Tracking lineages of single cells in lines using a microfluidic device

From Soft-Matter
Revision as of 19:45, 17 September 2010 by Amao (Talk | contribs)

(diff) ← Older revision | Latest revision (diff) | Newer revision → (diff)
Jump to: navigation, search

Entry by Angelo Mao, AP 225, Fall 2010

Title: Tracking lineages of single cells in lines using a microfluidic device

Authors: Amy C. Rowat, James C. Bird, Jeremy J. Agresti, Oliver J. Rando, David A. Weitz

Journal: Proceedings of the National Academy of Sciences

Volume: 106(43)

Pages: 18149-18154


Phenotypes vary down generations, but the time scale of variation in relation to cell division has not been elucidated because research platforms have been unable to isolate single cells to track their generations. The researchers created an in vitro microfluidics device that could trap single cells and observe their and their progeny's protein expression. The researchers demonstrated that the device could observe protein expression in real time, and applied this technique to three proteins that varied in expression across generations. Though the mechanisms are unclear, this research showed that phenotypic variation occurred to different degrees even in progeny of a single parent cell.

Soft Matter Keywords: microfluidics, epigenetics, in vitro

Device Fabrication

Fig 1. Schematic depicting microfluidic channels. D to A depict the layout in increasing magnification.

To trap single cells, researchers designed channels (Fig 1A) with dimensions large enough for one cell, but constricted at the end so as not to let the cell escape. To prevent clogging of the channel, the researchers included bypass channels and calculated the expected flow rate through expected channels by modeling the system in terms analogous to electric circuits and by using the Hagen-Poiseuille relation.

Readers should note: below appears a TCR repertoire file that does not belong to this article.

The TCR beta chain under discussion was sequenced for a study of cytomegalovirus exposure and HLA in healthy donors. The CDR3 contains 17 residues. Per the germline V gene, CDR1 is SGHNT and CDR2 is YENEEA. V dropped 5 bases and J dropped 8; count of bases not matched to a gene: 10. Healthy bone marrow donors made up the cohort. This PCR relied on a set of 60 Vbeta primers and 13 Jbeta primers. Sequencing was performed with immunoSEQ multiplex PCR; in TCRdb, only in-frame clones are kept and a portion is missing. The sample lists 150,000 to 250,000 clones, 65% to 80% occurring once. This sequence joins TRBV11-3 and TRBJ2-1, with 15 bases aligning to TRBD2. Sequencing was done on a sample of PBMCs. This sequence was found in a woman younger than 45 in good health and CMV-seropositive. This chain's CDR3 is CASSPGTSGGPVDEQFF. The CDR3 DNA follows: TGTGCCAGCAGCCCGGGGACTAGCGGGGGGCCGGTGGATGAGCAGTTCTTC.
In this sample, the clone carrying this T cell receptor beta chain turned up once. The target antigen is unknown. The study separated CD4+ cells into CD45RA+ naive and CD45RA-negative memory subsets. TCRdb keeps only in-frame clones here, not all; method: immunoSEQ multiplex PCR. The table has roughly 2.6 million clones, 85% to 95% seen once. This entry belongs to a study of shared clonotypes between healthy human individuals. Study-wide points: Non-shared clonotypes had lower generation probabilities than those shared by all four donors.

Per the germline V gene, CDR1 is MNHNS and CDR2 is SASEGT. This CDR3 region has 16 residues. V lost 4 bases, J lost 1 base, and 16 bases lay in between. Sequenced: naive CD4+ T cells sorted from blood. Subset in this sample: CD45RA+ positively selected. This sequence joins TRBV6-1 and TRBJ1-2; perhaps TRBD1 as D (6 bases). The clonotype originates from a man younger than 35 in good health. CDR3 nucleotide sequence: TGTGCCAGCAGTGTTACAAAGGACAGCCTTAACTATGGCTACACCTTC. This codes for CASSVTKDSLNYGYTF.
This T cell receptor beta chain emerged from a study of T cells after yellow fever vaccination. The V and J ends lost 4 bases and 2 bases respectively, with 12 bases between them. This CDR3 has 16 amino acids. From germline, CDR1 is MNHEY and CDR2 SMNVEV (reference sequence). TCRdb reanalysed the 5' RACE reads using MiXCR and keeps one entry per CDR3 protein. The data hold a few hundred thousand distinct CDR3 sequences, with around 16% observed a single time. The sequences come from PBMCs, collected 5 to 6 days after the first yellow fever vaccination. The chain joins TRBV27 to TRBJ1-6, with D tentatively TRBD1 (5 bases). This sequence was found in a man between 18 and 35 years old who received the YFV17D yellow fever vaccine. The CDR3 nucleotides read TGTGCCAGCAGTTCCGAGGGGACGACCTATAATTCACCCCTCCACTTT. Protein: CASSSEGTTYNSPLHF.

<math> \frac{Q_{2}}{Q_{1}} = \frac{R_{1a} + R_{1b}}{R_{2}} = \frac{h_{2}^3 w_{2}}{l_{2}} (\frac{l_{1a}}{h_{1a}^{3} w_{1a}} + \frac{l_{1b}}{h_{1b}^{3} w_{1b}}) </math>

Here, the ratio describes the volumetric flow rate ratio of the bypass channel to the trapping channel. The variables h, w, and l stand for height, width and length.

Results and Conclusion

The researchers used yeast as model eukaryote cells to test their device. Since a constant nutrient source was necessary for cell viability, the researchers ensured by using fluorescent markers that, even in channels where cells were trapped, cell media was available.

Fig 2. Results of protein expression. The long vertical line of cells at the right depict cells in the channel after numerous divisions. Vertical lines in the graphs on the left depict lineages, and brightnesses correlate to the brightness of protein expression.

Researchers tagged threeproteins of interest, pPho84, the heat shock protein Hsp12 and the ribosomal protein Rps8b, with fluorescent markers. Real time imaging was taken of the single cell as it divided. Whereas Rps8b stayed fairly constant, Hsp12 experienced fluctuations, represented by the blue, yellow or red rectangles on the graph to the left. The relative consistency of fluorescence was quantified to obtain a "cluster index," which is the number of adjacent cells with similar fluorescence divided by the total number of cells (Fig 3). The variation of expression are demonstrated to be different for these two proteins, but the researchers did not quantify the degree of that difference.

Fig 3. Cluster index of the fluorescently tagged pPho84 protein on left, and fluorescently tagged Hsp12 on the right. CI closer to 1 indicates greater degree of similarity.

Although the mechanism behind variations in protein expression in cells derived from a common parent cell, this platform allows for study of this phenomenon.